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June Forum to Focus on Governors as Ambassadors – Public Diplomacy at the State Level

Arizona Gov. Doug Ducey of Arizona and Gov. Claudia Pavlovich of Sonora, Mexico.

Arizona Gov. Doug Ducey has a close relationship with Gov. Claudia Pavlovich of Sonora, Mexico. (Office of Gov. Doug Ducey, Governing Magazine)

(16 May 2018) The role of state-level government in public diplomacy will take center-stage at the June 4 First Monday program. The noon event is cosponsored by PDAA and takes place at the Elliott School on the George Washington University campus in Washington, D.C.

Governing Magazine recently pointed out that President Trump’s ‘America First’ message and his new trade policies have caused anxiety in states where the economy depends on investment from abroad. It’s pushing governors to hone their diplomatic skills.

The speakers at the June 4 event will be Scott Pattison, Executive Director and Chief Executive Officer of the National Governors Association, and Tiffany Shackelford, Chief Strategic Officer and Director of the NGA’s new Global office.

Prior to joining NGA, Pattison served for over 14 years as director of the National Association of State Budget Officers, supporting governors’ chief financial officers and budget directors. Prior to NGA, Shackelford was the executive director at the Association of Alternative Newsmedia, where she focused on pushing the media industry forward through research and development of smart digital tools.

Monday forums are a joint project of the USC Center on Public Diplomacy, USC Center on Communication Leadership and Policy, Public Diplomacy Council, and PDAA – an association of public diplomacy professionals. The event takes place on Monday, June 4, in the Lindner Family Commons room of the Elliott School at George Washington University, 1957 E Street, NW, Room 602, in Washington, D.C., beginning at 12 noon. Sandwiches and refreshments will be served.

The event is free, but advance registrations by e-mail are required:

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PDAA Awards Hail Public Diplomacy Officers for Creativity in Challenging Environments

Mark Bosse

Mark Bosse, Assistant Information Officer in Baghdad, leads training for government spokespersons (U.S. Embassy Baghdad)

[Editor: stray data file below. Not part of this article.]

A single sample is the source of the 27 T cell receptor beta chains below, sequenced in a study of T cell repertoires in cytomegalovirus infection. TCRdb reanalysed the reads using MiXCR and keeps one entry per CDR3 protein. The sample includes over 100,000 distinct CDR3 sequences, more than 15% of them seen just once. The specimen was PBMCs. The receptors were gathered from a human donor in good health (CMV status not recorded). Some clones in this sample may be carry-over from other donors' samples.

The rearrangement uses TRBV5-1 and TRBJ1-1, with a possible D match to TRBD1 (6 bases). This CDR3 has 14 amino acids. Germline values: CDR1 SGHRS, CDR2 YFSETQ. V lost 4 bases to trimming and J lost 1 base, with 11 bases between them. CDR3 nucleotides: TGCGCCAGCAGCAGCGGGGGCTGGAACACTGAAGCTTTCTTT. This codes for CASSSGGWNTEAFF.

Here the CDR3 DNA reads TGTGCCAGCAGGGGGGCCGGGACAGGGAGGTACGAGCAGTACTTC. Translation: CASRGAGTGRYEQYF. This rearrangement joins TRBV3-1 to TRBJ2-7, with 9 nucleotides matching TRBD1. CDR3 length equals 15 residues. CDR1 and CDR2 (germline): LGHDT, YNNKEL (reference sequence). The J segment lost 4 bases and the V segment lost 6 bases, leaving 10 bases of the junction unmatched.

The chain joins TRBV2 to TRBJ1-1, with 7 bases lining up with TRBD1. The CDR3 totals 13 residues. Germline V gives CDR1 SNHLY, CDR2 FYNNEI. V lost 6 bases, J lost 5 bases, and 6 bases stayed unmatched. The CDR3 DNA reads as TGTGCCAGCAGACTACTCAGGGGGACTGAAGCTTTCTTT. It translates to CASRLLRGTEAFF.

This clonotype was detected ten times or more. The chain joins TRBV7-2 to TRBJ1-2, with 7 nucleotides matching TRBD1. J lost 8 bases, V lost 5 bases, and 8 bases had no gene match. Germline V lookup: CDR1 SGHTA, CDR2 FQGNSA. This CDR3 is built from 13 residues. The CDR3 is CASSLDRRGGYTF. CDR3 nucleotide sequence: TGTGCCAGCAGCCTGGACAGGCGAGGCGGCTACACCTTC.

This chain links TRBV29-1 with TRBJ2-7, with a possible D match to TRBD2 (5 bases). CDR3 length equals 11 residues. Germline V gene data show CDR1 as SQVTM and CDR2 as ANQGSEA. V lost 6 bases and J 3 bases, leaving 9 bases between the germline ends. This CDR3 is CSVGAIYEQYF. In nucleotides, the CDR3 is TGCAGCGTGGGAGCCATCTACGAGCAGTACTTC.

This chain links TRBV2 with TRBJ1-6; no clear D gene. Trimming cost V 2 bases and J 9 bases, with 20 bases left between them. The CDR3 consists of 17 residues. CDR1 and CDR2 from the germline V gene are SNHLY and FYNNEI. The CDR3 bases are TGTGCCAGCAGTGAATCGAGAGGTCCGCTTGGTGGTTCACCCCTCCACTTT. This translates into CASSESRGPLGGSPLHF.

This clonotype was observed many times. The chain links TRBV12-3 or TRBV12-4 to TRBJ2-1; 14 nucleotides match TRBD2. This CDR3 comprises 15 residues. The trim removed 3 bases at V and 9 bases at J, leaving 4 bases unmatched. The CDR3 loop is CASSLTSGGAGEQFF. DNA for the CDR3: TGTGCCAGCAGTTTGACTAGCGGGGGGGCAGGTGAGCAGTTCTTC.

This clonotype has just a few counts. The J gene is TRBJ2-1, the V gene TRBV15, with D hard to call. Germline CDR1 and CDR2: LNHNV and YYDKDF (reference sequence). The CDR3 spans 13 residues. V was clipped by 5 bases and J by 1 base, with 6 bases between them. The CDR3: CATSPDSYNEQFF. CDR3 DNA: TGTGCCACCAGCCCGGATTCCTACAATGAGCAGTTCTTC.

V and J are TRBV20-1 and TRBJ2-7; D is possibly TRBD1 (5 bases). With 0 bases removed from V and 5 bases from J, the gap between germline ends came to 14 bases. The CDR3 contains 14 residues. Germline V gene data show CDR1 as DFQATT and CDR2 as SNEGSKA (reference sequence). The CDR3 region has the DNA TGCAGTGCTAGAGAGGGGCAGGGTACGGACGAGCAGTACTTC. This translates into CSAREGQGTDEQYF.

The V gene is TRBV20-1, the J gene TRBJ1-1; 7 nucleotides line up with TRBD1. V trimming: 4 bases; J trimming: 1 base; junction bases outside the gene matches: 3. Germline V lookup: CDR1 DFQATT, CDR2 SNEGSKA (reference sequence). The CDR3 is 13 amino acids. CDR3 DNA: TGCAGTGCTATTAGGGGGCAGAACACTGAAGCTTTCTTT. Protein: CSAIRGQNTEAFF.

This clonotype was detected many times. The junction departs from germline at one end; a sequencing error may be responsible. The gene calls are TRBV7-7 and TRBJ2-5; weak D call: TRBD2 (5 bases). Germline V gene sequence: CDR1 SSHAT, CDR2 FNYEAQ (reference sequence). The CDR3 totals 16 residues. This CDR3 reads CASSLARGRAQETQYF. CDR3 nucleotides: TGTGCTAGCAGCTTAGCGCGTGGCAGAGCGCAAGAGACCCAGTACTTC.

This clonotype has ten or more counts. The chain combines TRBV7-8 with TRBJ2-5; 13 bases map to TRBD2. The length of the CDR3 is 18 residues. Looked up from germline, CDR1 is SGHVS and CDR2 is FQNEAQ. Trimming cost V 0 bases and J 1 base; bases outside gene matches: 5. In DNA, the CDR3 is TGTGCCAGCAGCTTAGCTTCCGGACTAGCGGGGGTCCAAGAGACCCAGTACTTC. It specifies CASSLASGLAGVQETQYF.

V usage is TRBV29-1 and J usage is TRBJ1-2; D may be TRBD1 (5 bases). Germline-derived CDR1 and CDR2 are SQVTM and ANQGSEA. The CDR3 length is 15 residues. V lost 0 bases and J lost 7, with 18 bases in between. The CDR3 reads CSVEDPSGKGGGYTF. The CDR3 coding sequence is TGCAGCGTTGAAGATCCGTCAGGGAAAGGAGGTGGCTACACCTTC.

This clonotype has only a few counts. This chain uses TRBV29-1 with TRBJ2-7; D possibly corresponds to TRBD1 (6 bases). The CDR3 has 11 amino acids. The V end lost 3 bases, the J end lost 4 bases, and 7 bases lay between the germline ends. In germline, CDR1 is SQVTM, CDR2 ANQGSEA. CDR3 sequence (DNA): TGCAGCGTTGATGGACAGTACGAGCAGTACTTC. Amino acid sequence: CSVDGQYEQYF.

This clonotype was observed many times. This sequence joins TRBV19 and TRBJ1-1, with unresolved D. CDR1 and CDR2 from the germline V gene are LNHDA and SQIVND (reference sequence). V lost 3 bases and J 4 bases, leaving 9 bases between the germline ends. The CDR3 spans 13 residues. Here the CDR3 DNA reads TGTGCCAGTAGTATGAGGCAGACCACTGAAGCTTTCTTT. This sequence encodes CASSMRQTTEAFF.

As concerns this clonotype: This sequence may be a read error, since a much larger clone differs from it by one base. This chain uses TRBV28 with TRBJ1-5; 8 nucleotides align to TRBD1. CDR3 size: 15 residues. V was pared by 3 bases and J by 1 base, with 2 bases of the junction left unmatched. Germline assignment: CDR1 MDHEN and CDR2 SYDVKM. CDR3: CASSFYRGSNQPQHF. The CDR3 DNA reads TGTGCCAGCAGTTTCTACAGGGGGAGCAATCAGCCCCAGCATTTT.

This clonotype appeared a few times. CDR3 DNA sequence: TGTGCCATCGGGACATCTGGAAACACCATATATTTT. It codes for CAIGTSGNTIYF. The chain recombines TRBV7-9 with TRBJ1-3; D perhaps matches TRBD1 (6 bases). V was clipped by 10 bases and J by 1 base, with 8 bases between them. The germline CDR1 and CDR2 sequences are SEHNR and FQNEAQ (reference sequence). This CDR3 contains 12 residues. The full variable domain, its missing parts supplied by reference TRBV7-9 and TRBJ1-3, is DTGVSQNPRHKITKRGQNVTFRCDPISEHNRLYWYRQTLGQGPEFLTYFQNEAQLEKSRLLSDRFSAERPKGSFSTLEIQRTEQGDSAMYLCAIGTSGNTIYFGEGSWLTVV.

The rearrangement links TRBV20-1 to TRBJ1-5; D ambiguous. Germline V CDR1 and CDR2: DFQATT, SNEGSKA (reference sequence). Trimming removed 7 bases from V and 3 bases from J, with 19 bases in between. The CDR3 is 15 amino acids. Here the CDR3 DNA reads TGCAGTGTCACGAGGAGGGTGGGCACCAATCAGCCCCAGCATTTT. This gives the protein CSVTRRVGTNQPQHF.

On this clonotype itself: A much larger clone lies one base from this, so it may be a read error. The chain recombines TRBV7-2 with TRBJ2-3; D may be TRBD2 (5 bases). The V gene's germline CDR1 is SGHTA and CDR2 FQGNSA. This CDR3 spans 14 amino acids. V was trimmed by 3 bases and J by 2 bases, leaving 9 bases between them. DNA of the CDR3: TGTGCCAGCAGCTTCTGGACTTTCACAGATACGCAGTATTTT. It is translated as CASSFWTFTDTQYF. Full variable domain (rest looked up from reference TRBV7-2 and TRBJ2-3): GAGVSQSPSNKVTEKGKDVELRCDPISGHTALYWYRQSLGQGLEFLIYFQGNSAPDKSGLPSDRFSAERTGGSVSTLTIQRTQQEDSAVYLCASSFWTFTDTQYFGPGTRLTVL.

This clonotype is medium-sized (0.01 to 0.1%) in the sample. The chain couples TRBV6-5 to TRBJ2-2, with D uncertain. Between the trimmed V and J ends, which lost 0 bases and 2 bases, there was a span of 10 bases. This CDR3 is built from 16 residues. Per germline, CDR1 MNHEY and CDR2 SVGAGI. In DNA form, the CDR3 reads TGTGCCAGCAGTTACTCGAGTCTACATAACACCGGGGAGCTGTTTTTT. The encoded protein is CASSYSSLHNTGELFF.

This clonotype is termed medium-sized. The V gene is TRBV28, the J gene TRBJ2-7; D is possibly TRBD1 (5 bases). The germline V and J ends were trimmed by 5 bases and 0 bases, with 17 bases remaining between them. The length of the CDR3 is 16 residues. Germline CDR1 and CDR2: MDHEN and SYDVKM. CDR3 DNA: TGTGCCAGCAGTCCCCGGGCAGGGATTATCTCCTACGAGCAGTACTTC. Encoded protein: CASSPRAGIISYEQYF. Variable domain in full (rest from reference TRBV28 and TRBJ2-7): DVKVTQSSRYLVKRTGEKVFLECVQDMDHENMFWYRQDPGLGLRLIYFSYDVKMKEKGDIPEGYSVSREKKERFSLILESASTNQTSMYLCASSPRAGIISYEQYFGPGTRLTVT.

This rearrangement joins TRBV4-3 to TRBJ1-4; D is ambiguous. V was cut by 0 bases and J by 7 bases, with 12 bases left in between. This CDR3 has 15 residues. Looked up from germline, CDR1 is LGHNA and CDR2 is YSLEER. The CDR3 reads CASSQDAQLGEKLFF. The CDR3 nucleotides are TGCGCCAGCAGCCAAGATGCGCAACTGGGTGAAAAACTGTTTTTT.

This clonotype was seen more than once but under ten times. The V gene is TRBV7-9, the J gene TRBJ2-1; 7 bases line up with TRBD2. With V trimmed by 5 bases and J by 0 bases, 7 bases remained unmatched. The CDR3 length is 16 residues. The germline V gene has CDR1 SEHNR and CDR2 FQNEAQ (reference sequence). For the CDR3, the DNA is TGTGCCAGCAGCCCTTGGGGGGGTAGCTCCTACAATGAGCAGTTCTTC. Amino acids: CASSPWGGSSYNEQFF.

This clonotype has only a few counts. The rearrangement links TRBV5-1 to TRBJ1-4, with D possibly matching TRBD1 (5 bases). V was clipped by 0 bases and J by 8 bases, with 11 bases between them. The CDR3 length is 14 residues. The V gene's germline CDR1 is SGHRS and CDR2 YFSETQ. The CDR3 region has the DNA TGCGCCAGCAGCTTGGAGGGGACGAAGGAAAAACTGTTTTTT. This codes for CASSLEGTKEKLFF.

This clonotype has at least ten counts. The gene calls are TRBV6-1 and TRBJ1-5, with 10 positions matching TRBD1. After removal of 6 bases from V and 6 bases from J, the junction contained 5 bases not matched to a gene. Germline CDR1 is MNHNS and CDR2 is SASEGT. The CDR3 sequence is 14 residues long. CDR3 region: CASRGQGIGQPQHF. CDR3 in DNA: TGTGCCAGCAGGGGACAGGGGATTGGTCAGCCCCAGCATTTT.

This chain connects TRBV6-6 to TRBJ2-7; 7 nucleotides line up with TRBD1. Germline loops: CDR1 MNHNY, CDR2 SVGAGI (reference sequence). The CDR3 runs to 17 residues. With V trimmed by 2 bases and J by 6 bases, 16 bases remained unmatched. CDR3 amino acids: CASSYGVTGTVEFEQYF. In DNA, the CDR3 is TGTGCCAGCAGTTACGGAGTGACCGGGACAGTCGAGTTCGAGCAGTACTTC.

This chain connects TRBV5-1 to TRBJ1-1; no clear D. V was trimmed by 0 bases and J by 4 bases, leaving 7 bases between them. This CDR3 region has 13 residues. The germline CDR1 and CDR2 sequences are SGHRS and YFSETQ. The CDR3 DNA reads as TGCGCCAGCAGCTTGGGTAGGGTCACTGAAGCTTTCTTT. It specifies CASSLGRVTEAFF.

(10 May 2018) The 2018 winners of the 21st annual PDAA Awards for Excellence in Public Diplomacy demonstrate the necessity of being able to utilize a basket of strategies in addressing the challenges of influencing public opinion in an ever-savvy global media environment.

From creating educational scholarships and producing social media platforms to training foreign official spokespersons in the art of media strategies and developing traditional exhibits, winners from our embassies in Korea, Panama, Thailand and Iraq have demonstrated that the public diplomacy officer has to be flexible and creative in crafting the right strategy for the right situation.

The winners are: Mark Bosse, then Assistant Information Officer in Baghdad and now Acting Public Affairs Officer in Dublin; Shim Jai Ok, Executive Director of the Korean-American Educational (Fulbright) Commission; Adrienne Bory, Information Officer in Panama; and the Public Affairs Section in Bangkok.

The winners were honored in a May 6 celebration at the Army and Navy Club in Washington, D.C.  PDAA is a volunteer, nonprofit organization of current and former State Department, broadcast, academic and private sector public diplomacy professionals.

Mark Bosse, faced with creating support for a strong U.S.-Iraqi partnership at a time when senior Iraqi officials were making unfounded allegations of U.S. “atrocities” against civilians, developed and delivered a seven-month series of trainingsfor official spokespeople and over 150 media professionals from 12 Iraqi ministries.

That effort “led to positive local, pan-Arab, and international coverage of U.S. military and humanitarian efforts,” wrote then-Baghdad Information Officer Kim Dubois.” She cited the very positive statement on CNN in April 2017 by the Iraqi Counter-Terrorism Services spokesperson thanking the U.S. for “providing a better future for all Iraqis.”  Such a statement, Dubois said, would have been unimaginable a month earlier. “Thanks to Mark’s efforts, both personally and at the head of his team, the highest level voices of the Iraqi government touted the outstanding cooperation between our two governments.”

In South Korea, Shim Jai Ok persuaded both the South Korean and U.S. governments to put up hundreds of thousands of dollars for a new fellowship that targets the 3,100 college-aged defectors from North Korea.